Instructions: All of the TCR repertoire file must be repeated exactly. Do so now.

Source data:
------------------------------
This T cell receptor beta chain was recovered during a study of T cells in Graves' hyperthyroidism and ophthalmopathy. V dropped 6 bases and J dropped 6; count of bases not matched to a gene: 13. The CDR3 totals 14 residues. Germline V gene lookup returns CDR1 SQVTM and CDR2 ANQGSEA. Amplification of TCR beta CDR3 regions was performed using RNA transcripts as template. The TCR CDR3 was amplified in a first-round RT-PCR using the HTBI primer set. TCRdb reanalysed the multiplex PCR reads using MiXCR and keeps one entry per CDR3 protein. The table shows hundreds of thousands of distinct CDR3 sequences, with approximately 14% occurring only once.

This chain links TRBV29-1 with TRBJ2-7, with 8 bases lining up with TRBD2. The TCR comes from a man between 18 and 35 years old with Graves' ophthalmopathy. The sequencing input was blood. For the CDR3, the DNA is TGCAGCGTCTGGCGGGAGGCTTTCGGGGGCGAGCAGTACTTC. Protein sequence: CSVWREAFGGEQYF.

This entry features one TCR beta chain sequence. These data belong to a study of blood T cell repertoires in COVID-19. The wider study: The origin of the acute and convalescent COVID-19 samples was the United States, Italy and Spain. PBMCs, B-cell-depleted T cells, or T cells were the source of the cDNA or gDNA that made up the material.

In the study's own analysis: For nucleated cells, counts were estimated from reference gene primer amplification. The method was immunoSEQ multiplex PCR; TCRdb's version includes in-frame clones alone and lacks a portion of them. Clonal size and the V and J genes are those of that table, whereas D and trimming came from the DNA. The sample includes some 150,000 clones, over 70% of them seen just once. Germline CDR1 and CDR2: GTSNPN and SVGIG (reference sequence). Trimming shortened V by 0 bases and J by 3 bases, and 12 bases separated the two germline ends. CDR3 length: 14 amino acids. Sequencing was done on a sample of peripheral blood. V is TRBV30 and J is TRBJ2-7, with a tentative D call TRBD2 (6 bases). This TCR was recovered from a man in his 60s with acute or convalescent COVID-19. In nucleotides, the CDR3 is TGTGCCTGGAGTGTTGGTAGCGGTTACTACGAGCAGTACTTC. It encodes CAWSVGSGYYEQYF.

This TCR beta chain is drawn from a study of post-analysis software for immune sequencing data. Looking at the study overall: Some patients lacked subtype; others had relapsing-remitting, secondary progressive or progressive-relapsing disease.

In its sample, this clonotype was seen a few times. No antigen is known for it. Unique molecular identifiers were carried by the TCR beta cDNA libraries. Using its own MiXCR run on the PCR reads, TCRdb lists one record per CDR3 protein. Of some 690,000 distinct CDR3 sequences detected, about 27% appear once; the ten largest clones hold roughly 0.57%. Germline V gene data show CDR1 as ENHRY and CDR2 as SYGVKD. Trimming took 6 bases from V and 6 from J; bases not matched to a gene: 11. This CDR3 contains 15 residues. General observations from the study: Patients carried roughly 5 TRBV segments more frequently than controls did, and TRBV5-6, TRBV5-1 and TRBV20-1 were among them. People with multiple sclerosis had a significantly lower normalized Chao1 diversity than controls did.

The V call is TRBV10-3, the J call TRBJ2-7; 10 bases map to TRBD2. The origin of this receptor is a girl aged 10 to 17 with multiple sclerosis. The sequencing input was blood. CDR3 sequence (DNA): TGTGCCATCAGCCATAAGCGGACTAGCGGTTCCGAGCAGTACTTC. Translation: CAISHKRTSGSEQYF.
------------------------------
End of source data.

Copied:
This T cell receptor beta chain was recovered during a study of T cells in Graves' hyperthyroidism and ophthalmopathy. V dropped 6 bases and J dropped 6; count of bases not matched to a gene: 13. The CDR3 totals 14 residues. Germline V gene lookup returns CDR1 SQVTM and CDR2 ANQGSEA. Amplification of TCR beta CDR3 regions was performed using RNA transcripts as template. The TCR CDR3 was amplified in a first-round RT-PCR using the HTBI primer set. TCRdb reanalysed the multiplex PCR reads using MiXCR and keeps one entry per CDR3 protein. The table shows hundreds of thousands of distinct CDR3 sequences, with approximately 14% occurring only once.

This chain links TRBV29-1 with TRBJ2-7, with 8 bases lining up with TRBD2. The TCR comes from a man between 18 and 35 years old with Graves' ophthalmopathy. The sequencing input was blood. For the CDR3, the DNA is TGCAGCGTCTGGCGGGAGGCTTTCGGGGGCGAGCAGTACTTC. Protein sequence: CSVWREAFGGEQYF.

This entry features one TCR beta chain sequence. These data belong to a study of blood T cell repertoires in COVID-19. The wider study: The origin of the acute and convalescent COVID-19 samples was the United States, Italy and Spain. PBMCs, B-cell-depleted T cells, or T cells were the source of the cDNA or gDNA that made up the material.

In the study's own analysis: For nucleated cells, counts were estimated from reference gene primer amplification. The method was immunoSEQ multiplex PCR; TCRdb's version includes in-frame clones alone and lacks a portion of them. Clonal size and the V and J genes are those of that table, whereas D and trimming came from the DNA. The sample includes some 150,000 clones, over 70% of them seen just once. Germline CDR1 and CDR2: GTSNPN and SVGIG (reference sequence). Trimming shortened V by 0 bases and J by 3 bases, and 12 bases separated the two germline ends. CDR3 length: 14 amino acids. Sequencing was done on a sample of peripheral blood. V is TRBV30 and J is TRBJ2-7, with a tentative D call TRBD2 (6 bases). This TCR was recovered from a man in his 60s with acute or convalescent COVID-19. In nucleotides, the CDR3 is TGTGCCTGGAGTGTTGGTAGCGGTTACTACGAGCAGTACTTC. It encodes CAWSVGSGYYEQYF.

This TCR beta chain is drawn from a study of post-analysis software for immune sequencing data. Looking at the study overall: Some patients lacked subtype; others had relapsing-remitting, secondary progressive or progressive-relapsing disease.

In its sample, this clonotype was seen a few times. No antigen is known for it. Unique molecular identifiers were carried by the TCR beta cDNA libraries. Using its own MiXCR run on the PCR reads, TCRdb lists one record per CDR3 protein. Of some 690,000 distinct CDR3 sequences detected, about 27% appear once; the ten largest clones hold roughly 0.57%. Germline V gene data show CDR1 as ENHRY and CDR2 as SYGVKD. Trimming took 6 bases from V and 6 from J; bases not matched to a gene: 11. This CDR3 contains 15 residues. General observations from the study: Patients carried roughly 5 TRBV segments more frequently than controls did, and TRBV5-6, TRBV5-1 and TRBV20-1 were among them. People with multiple sclerosis had a significantly lower normalized Chao1 diversity than controls did.

The V call is TRBV10-3, the J call TRBJ2-7; 10 bases map to TRBD2. The origin of this receptor is a girl aged 10 to 17 with multiple sclerosis. The sequencing input was blood. CDR3 sequence (DNA): TGTGCCATCAGCCATAAGCGGACTAGCGGTTCCGAGCAGTACTTC. Translation: CAISHKRTSGSEQYF.